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Petition calls for ‘hedgehog highways’ in all new-build houses
The petition is calling for all new fences on housing developments to have a 13cm square cut into them to allow hedgehogs to move from garden to garden.
Over 300,000 people support wildlife-friendly developments 

A petition calling for ‘hedgehog highways’ to be added to all new-build housing developments has been signed by more than 300,000 people.

Ecologist and author Hugh Warwick started the petition on Change.org, urging the housing and planning minister, Kit Malthouse, to take steps to protect hedgehogs.

In the past 18 years, urban hedgehog numbers have dropped 18 per cent, while rural hedgehogs fell by 50 per cent, according to the State of Britain’s Hedgehogs report. Housing developments are a key threat, as they fragment the land into smaller pieces, stopping hedgehogs moving freely between gardens to find food.

Mr Warwick, of the British Hedgehog Preservation Society, is calling for all new fences on housing developments to have a 13cm square cut into them to allow hedgehogs to move from garden to garden. Wildlife-sensitive planting, ponds and bat and swift bricks also help to ensure housing estates offer homes for wildlife.

“We know that hedgehog numbers are declining,” Mr Warwick said. “And we know that one of the biggest problems they face is the way we chop our land up into smaller pieces. This often happens when new fences are put in place - and as we are facing a house building boom there are going to be hundreds of thousands of new barriers to hedgehog movement.”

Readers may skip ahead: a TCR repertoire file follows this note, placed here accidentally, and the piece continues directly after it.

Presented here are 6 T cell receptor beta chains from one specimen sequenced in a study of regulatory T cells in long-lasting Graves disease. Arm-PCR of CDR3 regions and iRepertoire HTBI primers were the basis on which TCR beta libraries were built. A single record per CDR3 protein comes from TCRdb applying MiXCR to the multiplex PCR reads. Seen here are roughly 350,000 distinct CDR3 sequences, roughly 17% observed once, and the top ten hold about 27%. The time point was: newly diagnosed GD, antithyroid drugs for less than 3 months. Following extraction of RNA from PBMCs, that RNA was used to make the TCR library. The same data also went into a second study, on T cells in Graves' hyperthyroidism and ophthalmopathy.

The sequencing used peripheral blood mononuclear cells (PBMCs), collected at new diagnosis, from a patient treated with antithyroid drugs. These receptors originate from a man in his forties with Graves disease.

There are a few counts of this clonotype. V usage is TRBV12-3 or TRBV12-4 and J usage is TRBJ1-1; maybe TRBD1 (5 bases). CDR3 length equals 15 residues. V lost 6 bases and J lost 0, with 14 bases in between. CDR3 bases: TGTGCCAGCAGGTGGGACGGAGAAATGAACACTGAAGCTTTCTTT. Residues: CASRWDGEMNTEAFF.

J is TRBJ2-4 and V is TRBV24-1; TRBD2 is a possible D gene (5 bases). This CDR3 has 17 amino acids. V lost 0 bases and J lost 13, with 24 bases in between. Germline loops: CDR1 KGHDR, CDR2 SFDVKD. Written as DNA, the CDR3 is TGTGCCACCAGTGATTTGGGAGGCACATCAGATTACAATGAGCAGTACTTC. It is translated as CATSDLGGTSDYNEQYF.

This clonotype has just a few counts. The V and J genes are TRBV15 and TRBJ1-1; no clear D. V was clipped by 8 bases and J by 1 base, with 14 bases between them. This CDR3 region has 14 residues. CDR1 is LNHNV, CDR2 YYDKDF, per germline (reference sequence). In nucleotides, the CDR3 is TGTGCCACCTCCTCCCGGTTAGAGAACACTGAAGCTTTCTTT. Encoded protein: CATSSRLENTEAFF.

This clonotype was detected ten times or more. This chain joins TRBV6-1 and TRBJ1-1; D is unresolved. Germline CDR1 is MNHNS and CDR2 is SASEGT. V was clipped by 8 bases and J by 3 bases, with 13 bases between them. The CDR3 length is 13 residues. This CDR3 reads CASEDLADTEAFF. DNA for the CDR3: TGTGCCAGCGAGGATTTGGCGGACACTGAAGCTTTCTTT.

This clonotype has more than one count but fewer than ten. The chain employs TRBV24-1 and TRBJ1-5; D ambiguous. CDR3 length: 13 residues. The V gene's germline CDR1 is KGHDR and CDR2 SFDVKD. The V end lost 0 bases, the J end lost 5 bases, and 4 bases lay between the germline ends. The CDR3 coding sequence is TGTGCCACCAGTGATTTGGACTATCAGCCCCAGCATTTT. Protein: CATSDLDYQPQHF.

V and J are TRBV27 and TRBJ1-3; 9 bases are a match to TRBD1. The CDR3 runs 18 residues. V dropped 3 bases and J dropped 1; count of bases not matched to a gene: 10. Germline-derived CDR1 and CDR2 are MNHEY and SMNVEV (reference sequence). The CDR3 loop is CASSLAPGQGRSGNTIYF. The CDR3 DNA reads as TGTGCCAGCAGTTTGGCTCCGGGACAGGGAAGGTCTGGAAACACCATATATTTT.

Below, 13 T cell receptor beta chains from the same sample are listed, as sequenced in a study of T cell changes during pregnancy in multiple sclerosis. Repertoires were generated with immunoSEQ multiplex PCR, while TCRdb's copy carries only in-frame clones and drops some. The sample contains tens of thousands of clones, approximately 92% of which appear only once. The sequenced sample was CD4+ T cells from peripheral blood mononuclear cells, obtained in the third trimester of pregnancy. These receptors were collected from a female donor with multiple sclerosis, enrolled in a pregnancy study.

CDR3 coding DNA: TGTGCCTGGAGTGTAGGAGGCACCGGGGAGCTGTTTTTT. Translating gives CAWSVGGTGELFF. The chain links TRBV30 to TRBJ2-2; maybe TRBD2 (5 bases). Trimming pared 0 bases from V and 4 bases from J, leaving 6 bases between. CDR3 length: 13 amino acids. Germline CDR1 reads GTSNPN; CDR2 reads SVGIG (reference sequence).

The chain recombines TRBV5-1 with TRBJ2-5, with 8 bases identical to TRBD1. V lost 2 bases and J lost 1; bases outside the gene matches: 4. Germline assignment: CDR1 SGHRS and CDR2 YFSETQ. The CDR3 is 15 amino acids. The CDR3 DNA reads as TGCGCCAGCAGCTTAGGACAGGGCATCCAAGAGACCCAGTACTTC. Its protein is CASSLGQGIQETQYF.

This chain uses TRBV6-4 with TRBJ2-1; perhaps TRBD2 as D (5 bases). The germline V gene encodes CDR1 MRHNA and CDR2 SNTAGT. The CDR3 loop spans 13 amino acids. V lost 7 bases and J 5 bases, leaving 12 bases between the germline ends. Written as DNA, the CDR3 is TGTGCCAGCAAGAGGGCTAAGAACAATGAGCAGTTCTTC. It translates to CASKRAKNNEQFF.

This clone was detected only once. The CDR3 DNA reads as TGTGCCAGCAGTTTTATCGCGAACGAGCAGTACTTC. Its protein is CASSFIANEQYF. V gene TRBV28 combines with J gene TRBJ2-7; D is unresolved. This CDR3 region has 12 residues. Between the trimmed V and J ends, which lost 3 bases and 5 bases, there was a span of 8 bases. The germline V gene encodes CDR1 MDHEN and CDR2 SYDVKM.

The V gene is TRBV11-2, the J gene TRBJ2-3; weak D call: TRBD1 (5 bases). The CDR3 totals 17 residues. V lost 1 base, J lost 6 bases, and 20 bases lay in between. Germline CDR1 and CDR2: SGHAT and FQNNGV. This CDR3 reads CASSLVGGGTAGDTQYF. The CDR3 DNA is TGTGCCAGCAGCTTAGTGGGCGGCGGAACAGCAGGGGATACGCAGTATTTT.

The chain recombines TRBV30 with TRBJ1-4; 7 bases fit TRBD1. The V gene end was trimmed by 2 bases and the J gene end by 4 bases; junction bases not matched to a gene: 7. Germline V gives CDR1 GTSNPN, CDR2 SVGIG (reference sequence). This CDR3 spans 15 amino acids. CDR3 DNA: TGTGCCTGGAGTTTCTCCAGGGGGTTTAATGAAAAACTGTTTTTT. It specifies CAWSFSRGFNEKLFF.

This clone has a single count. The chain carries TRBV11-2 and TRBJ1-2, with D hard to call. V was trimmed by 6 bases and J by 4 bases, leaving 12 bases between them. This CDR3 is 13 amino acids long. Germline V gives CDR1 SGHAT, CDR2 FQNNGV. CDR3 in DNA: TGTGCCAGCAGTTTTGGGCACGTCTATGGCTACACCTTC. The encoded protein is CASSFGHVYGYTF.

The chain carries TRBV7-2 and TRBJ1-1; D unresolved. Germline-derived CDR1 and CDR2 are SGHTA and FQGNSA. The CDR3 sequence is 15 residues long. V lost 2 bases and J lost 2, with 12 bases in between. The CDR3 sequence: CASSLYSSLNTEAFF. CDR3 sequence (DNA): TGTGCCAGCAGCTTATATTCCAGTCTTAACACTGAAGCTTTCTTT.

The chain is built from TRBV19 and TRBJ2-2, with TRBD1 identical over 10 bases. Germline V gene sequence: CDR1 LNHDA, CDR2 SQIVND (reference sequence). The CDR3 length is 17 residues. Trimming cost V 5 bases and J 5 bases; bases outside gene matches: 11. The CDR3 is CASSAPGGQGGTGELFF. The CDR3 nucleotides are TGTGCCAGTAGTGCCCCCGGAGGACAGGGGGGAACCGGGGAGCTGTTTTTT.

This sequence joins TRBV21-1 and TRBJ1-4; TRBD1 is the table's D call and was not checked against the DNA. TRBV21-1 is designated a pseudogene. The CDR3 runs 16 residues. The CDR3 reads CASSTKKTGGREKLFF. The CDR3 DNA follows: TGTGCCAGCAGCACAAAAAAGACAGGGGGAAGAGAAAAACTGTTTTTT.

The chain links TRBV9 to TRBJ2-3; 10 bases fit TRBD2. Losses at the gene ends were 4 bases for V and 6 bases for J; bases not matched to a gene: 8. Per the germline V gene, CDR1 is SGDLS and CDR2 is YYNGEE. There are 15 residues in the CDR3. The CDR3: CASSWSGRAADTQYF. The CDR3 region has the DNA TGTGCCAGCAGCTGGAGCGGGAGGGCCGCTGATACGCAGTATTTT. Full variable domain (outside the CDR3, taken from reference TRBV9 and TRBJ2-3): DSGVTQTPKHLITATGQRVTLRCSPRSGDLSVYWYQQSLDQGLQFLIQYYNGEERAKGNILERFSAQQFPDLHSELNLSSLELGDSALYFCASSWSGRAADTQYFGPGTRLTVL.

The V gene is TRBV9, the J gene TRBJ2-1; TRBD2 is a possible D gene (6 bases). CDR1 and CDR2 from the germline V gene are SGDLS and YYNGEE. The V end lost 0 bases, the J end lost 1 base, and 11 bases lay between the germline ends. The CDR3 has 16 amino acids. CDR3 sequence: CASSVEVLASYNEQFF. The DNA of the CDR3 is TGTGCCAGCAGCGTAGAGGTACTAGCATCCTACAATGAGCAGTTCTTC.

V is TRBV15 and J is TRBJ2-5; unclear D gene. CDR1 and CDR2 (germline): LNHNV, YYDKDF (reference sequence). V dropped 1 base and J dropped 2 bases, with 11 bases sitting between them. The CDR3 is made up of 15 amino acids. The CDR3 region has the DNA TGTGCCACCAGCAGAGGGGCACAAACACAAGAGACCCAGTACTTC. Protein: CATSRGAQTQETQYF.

Fay Vass, chief executive of BHPS, added: “This petition is aimed at making new build sites better for hedgehogs, but improvements can also easily be made in existing homes too!

"Hedgehog Street is a project we run with People’s Trust for Endangered Species and its website offers a wealth of information and advice for homeowners wanting to help our prickly friends, you can even sign up to be a Hedgehog Champion!”

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Wildlife presenter to deliver keynote speech at BVA Congress

News Story 1
 The BVA has confirmed wildlife presenter Mike Dilger will deliver the keynote speech at this year’s congress. Mike is known as ‘Britain’s most diseased man’, having contracted a number of exotic diseases on his travels, including malaria, bilharzia and leishmaniasis. His talk, ‘My diseases and other animals’, promises to be an amusing and inspiring lecture on his travels in the tropics and his thoughts on how the mass media is influencing human engagement with wildlife and nature. The lecture will take place at 1pm on 16 November, in the BVA Congress Theatre at London’s ExCeL. 

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Vet school runs event for aspiring vets and nurses

Bristol Veterinary School is hosting an event for aspiring vets and vet nurses, to allow them to experience life as a student and find out what it’s like to work in veterinary medicine. The one-day event, called VetQuest, will be held at the Langford Campus and includes a tour, talks on admissions and work experience, and the chance to take part in practical sessions. Taking place on Saturday 27 October, the event is primarily aimed at 11-12 year olds and costs £50, including lunch. There are a limited number of subsidised tickets for £10. To book, visit VetQuest 2018